‘Big Brother’ Study Sheds Light On Social Hierarchy In Mice

By Aya Ephrati, NoCamels July 10, 2013 Comments

Whether it’s a small tribal society or a nation of millions, there’s always some sort of hierarchy in human culture. But hierarchy is not solely the domain of humans. Many animals, such as mice, display distinct social hierarchy.

A unique experiment conducted by Doctor Tali Kimchi of the Weizmann Institute monitored mice 24/7 in a “sort of mouse version of the television show Big Brother,” to reveal  some unusual insight into the behavior that enables social hierarchies to form.

Kimchi says that the system developed by her team to study the mechanisms that regulate social behavior in animals may be especially useful to understand the social aspects of human disorders such as schizophrenia and autism. 

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Big Brother is watching

Different strains of mice were placed in the “house,” a four square meter pen, and allowed to go about their lives with no intervention from the human team. To automatically track them, each mouse was implanted with an ID chip. Video cameras and infrared lighting (to allow nighttime filming) were also placed throughout the area.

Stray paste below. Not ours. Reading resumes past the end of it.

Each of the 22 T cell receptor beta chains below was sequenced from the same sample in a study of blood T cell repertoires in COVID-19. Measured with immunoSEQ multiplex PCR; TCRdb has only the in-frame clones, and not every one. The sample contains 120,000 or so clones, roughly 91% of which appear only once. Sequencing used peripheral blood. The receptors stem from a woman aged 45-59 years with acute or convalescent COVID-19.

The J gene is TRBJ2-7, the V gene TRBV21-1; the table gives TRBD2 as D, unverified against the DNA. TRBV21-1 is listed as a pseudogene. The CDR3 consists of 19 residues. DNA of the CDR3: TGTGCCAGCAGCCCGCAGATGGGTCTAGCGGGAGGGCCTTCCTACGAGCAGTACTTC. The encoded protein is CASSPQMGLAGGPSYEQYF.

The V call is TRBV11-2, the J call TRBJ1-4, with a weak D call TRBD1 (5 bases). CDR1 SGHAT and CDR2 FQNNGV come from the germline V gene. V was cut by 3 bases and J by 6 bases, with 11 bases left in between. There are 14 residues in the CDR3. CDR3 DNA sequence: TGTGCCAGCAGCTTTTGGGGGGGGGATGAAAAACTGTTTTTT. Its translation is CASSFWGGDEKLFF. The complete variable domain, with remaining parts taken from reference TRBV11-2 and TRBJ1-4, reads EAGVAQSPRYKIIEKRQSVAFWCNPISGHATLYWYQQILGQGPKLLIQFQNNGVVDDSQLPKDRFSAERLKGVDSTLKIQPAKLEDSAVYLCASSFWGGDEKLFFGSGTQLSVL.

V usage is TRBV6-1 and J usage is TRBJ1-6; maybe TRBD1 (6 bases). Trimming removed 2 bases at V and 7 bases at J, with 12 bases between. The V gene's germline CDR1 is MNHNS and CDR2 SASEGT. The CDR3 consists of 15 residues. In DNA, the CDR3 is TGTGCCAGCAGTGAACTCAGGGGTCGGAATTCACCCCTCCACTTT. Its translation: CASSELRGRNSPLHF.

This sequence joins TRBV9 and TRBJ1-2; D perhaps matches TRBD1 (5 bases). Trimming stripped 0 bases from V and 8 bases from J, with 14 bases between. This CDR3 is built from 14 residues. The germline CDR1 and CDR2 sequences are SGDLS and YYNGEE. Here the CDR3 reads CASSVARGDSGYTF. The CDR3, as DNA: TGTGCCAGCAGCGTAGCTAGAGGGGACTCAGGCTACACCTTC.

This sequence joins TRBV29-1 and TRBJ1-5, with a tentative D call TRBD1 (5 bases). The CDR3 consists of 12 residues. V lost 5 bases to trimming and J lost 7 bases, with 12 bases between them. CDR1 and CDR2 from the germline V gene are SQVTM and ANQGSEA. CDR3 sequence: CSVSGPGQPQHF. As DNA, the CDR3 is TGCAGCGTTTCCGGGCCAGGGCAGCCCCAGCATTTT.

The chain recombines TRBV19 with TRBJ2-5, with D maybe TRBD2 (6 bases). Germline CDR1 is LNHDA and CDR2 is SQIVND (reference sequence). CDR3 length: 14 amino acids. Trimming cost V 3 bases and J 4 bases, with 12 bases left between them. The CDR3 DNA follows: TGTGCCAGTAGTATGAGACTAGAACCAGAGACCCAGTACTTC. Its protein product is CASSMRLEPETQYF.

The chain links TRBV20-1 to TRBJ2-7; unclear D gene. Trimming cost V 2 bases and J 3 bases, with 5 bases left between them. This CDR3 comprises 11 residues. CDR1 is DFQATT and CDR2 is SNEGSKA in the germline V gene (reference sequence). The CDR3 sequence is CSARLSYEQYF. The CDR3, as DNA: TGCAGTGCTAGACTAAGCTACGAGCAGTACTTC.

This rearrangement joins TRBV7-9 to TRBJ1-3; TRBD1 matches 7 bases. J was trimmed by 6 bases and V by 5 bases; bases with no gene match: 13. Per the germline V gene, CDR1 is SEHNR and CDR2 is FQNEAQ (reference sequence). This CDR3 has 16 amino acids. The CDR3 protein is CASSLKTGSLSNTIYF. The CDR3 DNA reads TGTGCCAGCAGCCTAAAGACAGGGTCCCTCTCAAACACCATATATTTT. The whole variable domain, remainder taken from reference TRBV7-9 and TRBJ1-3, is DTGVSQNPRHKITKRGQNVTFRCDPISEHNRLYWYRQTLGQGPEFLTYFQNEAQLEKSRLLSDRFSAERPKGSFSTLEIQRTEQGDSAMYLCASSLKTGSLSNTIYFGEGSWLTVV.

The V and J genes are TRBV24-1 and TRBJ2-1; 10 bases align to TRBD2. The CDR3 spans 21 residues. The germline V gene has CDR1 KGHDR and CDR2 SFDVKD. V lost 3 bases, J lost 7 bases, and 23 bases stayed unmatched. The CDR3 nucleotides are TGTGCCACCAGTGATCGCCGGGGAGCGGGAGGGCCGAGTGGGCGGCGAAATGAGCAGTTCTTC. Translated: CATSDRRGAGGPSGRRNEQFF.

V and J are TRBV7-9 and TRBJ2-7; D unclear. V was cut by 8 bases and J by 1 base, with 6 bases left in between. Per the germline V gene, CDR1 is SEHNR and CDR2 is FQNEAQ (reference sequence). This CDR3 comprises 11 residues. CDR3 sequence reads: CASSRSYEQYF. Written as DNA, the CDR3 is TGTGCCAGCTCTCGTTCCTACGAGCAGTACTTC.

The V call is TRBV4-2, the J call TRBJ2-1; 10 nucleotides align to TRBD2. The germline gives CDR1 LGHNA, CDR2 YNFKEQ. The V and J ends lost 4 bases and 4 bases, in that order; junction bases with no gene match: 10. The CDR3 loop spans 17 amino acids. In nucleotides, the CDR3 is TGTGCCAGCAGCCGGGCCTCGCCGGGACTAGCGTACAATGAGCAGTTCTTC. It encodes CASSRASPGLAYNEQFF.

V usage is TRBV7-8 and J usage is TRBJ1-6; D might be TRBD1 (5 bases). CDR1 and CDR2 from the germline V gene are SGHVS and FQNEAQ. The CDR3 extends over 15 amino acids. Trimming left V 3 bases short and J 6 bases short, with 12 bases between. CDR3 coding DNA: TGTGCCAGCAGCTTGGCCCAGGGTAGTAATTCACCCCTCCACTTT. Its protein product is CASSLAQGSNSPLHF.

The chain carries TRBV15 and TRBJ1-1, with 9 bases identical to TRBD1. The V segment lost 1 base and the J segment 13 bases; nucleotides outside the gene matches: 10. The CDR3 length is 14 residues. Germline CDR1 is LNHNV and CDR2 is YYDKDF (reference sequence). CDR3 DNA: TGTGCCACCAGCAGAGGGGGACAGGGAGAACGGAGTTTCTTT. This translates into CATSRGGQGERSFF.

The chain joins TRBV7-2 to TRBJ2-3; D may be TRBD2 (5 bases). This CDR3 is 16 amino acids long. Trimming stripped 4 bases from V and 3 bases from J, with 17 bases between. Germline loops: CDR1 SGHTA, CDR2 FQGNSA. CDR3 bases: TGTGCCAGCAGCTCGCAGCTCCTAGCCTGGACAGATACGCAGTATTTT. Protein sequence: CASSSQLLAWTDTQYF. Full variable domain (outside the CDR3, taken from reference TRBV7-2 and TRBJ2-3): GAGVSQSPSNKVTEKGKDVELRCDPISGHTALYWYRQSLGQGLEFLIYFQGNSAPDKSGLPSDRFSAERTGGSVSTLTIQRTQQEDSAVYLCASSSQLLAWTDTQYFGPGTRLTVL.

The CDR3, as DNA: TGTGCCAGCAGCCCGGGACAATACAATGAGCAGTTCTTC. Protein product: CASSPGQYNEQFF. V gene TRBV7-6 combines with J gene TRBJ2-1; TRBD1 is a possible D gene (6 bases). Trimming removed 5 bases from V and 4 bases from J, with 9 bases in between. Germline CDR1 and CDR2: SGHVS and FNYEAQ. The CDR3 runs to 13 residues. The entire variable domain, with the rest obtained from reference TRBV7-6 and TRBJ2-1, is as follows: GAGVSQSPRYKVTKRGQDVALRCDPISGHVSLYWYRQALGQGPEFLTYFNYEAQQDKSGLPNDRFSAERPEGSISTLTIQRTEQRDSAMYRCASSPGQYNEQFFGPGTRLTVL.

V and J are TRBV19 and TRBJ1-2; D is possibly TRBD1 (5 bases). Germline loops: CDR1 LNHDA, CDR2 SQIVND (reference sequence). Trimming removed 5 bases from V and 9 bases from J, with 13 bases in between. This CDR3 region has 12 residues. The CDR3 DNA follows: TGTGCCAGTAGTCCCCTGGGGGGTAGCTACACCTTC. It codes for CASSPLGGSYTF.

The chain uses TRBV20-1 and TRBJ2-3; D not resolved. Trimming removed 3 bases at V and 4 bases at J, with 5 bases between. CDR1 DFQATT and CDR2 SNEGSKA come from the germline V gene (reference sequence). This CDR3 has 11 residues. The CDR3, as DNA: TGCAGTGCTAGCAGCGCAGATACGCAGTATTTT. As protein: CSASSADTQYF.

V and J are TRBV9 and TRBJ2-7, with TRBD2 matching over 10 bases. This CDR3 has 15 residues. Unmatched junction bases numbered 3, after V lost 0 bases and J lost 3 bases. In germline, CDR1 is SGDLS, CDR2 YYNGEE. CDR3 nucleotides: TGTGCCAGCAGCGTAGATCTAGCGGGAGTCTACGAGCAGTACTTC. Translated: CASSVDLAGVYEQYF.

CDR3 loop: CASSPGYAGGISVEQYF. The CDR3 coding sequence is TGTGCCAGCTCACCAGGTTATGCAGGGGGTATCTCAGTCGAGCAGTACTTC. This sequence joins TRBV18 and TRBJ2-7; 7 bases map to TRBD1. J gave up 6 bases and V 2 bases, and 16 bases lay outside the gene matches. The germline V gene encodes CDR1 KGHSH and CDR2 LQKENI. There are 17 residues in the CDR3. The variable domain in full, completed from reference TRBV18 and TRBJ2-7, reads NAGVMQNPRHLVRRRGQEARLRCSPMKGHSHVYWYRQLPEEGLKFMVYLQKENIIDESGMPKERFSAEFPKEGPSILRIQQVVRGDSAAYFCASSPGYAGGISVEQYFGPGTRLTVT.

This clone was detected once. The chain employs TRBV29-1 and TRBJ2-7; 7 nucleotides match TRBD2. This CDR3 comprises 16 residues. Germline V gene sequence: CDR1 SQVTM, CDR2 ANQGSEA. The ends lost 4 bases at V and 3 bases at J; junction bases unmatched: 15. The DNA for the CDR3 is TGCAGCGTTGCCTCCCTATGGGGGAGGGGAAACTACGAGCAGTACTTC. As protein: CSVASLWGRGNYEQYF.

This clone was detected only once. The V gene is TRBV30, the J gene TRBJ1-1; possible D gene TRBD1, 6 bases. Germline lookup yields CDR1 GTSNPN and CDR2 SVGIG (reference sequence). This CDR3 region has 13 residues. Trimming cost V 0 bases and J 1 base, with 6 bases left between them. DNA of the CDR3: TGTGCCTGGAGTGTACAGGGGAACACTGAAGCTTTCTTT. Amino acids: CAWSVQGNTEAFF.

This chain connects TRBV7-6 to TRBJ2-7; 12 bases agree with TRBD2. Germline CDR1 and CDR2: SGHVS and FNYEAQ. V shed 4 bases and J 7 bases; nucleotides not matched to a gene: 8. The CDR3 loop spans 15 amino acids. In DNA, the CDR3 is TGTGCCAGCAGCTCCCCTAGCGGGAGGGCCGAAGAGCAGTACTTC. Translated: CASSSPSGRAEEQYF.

The combined chip-location reporting and continuous video footage allowed the system to keep tabs on each individual mouse and the team was able to identify dozens of individual behaviors. This allowed them to discern social behaviors such as seeking out specific companions for activities or rest, avoiding certain individuals, attacking others, and more.

By sorting out behavioral patterns, the automated system that the researchers developed was able to differentiate between the various genetic strains of the mice in the group and predict mating patterns with over 90 percent accuracy. The surveillance system became so adept at sorting the mice, that it was able to point out “autistic” mice – ones that exhibit little social engagement and ridged behavior patterns.

King for a day

These close observations also revealed how one individual attained dominance over the group. In a paper that appeared in Nature Communications, Kimchi and her team described the emergence of a dominant leader and the development of a class system in a group of normal mice within a 24-hour period.

In further experiments, the more social mice were replaced with the autistic group. This led to dramatic differences in social interaction and hierarchy building. With the autistic group for example, no mouse leader emerged, or if one did, he was quickly overthrown.

The system that the researchers developed, along with the results of the various experiments, are leading to new conclusions about how behavioral problems can affect individuals within a society as well as how they affect the formation of social structures within a society.

Kimchi’s research team consisted of Aharon Weissbrod, Genady Wasserman and Alex Shapiro, as well as Dr. Ofer Feinerman of the Weizmann Institute’s Physics of Complex Systems Department.

Photo: Mouse by Bistock

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